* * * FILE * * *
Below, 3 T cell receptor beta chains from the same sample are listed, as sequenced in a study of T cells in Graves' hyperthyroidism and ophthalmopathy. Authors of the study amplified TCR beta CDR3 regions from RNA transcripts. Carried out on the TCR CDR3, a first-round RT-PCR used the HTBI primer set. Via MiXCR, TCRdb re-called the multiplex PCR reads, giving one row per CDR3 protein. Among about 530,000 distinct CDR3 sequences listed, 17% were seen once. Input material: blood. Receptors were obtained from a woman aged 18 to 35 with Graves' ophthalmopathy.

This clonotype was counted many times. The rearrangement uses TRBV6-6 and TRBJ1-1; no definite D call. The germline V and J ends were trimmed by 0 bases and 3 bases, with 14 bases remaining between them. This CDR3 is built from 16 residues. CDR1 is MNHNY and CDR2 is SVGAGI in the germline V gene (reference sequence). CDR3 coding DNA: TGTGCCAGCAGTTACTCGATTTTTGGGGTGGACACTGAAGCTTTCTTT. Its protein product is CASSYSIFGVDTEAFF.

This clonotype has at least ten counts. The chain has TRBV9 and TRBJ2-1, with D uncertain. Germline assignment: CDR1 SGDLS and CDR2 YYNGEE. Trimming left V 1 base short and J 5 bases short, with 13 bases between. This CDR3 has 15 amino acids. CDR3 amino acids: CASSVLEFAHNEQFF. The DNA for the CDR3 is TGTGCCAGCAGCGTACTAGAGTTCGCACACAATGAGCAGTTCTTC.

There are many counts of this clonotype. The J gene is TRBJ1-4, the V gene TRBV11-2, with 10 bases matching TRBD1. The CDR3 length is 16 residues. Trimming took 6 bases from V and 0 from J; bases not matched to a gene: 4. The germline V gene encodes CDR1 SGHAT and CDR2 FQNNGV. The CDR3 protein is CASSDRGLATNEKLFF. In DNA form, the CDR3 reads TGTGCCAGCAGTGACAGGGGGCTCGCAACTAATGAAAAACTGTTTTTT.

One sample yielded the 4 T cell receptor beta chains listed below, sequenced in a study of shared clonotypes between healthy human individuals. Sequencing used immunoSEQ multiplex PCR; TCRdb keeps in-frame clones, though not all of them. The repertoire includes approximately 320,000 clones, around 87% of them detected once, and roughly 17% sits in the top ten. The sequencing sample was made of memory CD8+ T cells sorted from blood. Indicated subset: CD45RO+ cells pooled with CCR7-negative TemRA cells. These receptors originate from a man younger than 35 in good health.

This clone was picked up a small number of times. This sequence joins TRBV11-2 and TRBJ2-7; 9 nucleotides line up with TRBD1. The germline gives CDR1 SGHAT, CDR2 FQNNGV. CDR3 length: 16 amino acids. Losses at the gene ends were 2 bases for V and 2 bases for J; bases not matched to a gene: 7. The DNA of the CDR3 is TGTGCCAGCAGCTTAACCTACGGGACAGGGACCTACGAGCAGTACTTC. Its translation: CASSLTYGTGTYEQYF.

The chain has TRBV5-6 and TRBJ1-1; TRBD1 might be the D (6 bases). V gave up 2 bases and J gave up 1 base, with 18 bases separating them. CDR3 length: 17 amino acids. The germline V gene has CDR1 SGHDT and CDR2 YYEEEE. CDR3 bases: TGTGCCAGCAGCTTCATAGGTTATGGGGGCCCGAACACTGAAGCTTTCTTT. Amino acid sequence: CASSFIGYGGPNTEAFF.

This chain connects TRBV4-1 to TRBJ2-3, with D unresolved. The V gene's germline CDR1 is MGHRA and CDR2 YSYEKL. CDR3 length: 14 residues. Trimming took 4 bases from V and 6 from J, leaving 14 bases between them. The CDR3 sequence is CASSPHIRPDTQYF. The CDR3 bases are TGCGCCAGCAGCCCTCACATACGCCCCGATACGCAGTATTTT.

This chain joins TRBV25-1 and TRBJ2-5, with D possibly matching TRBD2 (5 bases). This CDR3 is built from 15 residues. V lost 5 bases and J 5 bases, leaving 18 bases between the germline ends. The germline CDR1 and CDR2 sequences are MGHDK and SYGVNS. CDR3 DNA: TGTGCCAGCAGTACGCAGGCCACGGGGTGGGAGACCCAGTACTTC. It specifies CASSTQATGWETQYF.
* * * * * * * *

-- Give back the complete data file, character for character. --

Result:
Below, 3 T cell receptor beta chains from the same sample are listed, as sequenced in a study of T cells in Graves' hyperthyroidism and ophthalmopathy. Authors of the study amplified TCR beta CDR3 regions from RNA transcripts. Carried out on the TCR CDR3, a first-round RT-PCR used the HTBI primer set. Via MiXCR, TCRdb re-called the multiplex PCR reads, giving one row per CDR3 protein. Among about 530,000 distinct CDR3 sequences listed, 17% were seen once. Input material: blood. Receptors were obtained from a woman aged 18 to 35 with Graves' ophthalmopathy.

This clonotype was counted many times. The rearrangement uses TRBV6-6 and TRBJ1-1; no definite D call. The germline V and J ends were trimmed by 0 bases and 3 bases, with 14 bases remaining between them. This CDR3 is built from 16 residues. CDR1 is MNHNY and CDR2 is SVGAGI in the germline V gene (reference sequence). CDR3 coding DNA: TGTGCCAGCAGTTACTCGATTTTTGGGGTGGACACTGAAGCTTTCTTT. Its protein product is CASSYSIFGVDTEAFF.

This clonotype has at least ten counts. The chain has TRBV9 and TRBJ2-1, with D uncertain. Germline assignment: CDR1 SGDLS and CDR2 YYNGEE. Trimming left V 1 base short and J 5 bases short, with 13 bases between. This CDR3 has 15 amino acids. CDR3 amino acids: CASSVLEFAHNEQFF. The DNA for the CDR3 is TGTGCCAGCAGCGTACTAGAGTTCGCACACAATGAGCAGTTCTTC.

There are many counts of this clonotype. The J gene is TRBJ1-4, the V gene TRBV11-2, with 10 bases matching TRBD1. The CDR3 length is 16 residues. Trimming took 6 bases from V and 0 from J; bases not matched to a gene: 4. The germline V gene encodes CDR1 SGHAT and CDR2 FQNNGV. The CDR3 protein is CASSDRGLATNEKLFF. In DNA form, the CDR3 reads TGTGCCAGCAGTGACAGGGGGCTCGCAACTAATGAAAAACTGTTTTTT.

One sample yielded the 4 T cell receptor beta chains listed below, sequenced in a study of shared clonotypes between healthy human individuals. Sequencing used immunoSEQ multiplex PCR; TCRdb keeps in-frame clones, though not all of them. The repertoire includes approximately 320,000 clones, around 87% of them detected once, and roughly 17% sits in the top ten. The sequencing sample was made of memory CD8+ T cells sorted from blood. Indicated subset: CD45RO+ cells pooled with CCR7-negative TemRA cells. These receptors originate from a man younger than 35 in good health.

This clone was picked up a small number of times. This sequence joins TRBV11-2 and TRBJ2-7; 9 nucleotides line up with TRBD1. The germline gives CDR1 SGHAT, CDR2 FQNNGV. CDR3 length: 16 amino acids. Losses at the gene ends were 2 bases for V and 2 bases for J; bases not matched to a gene: 7. The DNA of the CDR3 is TGTGCCAGCAGCTTAACCTACGGGACAGGGACCTACGAGCAGTACTTC. Its translation: CASSLTYGTGTYEQYF.

The chain has TRBV5-6 and TRBJ1-1; TRBD1 might be the D (6 bases). V gave up 2 bases and J gave up 1 base, with 18 bases separating them. CDR3 length: 17 amino acids. The germline V gene has CDR1 SGHDT and CDR2 YYEEEE. CDR3 bases: TGTGCCAGCAGCTTCATAGGTTATGGGGGCCCGAACACTGAAGCTTTCTTT. Amino acid sequence: CASSFIGYGGPNTEAFF.

This chain connects TRBV4-1 to TRBJ2-3, with D unresolved. The V gene's germline CDR1 is MGHRA and CDR2 YSYEKL. CDR3 length: 14 residues. Trimming took 4 bases from V and 6 from J, leaving 14 bases between them. The CDR3 sequence is CASSPHIRPDTQYF. The CDR3 bases are TGCGCCAGCAGCCCTCACATACGCCCCGATACGCAGTATTTT.

This chain joins TRBV25-1 and TRBJ2-5, with D possibly matching TRBD2 (5 bases). This CDR3 is built from 15 residues. V lost 5 bases and J 5 bases, leaving 18 bases between the germline ends. The germline CDR1 and CDR2 sequences are MGHDK and SYGVNS. CDR3 DNA: TGTGCCAGCAGTACGCAGGCCACGGGGTGGGAGACCCAGTACTTC. It specifies CASSTQATGWETQYF.